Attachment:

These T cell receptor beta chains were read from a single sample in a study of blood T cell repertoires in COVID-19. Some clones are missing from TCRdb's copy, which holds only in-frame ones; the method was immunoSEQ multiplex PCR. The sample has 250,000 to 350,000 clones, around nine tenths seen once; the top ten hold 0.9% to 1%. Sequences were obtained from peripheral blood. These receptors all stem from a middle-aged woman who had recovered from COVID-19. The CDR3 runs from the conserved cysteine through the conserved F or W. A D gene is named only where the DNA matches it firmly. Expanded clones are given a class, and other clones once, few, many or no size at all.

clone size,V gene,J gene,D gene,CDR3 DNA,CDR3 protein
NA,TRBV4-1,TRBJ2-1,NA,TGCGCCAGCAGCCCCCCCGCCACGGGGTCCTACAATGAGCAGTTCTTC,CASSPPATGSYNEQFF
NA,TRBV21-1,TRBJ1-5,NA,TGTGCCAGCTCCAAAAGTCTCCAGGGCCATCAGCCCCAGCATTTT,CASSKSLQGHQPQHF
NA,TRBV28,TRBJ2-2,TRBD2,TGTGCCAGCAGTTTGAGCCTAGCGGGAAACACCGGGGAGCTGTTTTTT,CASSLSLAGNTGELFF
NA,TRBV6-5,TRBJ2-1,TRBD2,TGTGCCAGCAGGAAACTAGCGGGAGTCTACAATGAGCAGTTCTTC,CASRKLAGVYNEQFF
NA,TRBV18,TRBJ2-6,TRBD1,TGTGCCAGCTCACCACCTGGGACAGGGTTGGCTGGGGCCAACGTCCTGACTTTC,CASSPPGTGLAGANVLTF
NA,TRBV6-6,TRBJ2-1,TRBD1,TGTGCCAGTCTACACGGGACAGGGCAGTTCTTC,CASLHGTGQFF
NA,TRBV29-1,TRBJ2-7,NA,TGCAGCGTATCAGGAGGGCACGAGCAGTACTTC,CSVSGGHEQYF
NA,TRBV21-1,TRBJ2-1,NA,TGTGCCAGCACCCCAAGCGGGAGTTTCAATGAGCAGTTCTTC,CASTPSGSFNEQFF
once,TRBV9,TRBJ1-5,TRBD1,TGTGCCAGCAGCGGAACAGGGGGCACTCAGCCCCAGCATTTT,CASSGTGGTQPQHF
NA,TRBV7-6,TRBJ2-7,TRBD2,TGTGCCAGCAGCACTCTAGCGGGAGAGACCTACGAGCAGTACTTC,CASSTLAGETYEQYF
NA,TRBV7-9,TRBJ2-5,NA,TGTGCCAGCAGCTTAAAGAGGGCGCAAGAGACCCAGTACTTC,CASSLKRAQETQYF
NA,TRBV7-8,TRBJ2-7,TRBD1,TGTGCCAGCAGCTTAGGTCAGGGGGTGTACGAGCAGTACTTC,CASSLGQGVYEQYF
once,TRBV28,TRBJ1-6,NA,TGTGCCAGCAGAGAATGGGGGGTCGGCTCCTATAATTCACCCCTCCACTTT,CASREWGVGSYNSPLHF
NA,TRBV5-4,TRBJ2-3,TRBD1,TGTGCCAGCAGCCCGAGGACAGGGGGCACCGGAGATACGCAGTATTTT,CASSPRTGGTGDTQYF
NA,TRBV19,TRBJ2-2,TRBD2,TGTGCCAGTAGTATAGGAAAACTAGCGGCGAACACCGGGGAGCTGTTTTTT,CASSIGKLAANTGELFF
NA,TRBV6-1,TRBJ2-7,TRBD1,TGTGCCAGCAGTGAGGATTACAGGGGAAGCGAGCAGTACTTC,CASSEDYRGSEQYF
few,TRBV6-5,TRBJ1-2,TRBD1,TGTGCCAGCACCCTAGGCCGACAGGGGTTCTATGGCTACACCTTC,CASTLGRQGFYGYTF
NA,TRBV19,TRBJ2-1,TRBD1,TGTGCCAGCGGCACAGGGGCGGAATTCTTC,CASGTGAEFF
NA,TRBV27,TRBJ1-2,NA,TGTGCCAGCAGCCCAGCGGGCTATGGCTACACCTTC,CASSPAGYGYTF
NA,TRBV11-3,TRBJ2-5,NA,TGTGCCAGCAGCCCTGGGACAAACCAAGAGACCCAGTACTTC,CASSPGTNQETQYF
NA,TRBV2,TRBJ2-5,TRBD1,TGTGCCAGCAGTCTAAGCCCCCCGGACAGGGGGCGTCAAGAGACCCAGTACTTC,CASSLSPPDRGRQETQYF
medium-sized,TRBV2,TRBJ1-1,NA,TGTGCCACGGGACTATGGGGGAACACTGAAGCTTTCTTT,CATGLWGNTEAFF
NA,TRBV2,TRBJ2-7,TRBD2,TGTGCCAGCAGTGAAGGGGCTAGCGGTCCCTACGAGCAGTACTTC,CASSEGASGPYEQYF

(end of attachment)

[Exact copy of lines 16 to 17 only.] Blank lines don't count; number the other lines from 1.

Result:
NA,TRBV5-4,TRBJ2-3,TRBD1,TGTGCCAGCAGCCCGAGGACAGGGGGCACCGGAGATACGCAGTATTTT,CASSPRTGGTGDTQYF
NA,TRBV19,TRBJ2-2,TRBD2,TGTGCCAGTAGTATAGGAAAACTAGCGGCGAACACCGGGGAGCTGTTTTTT,CASSIGKLAANTGELFF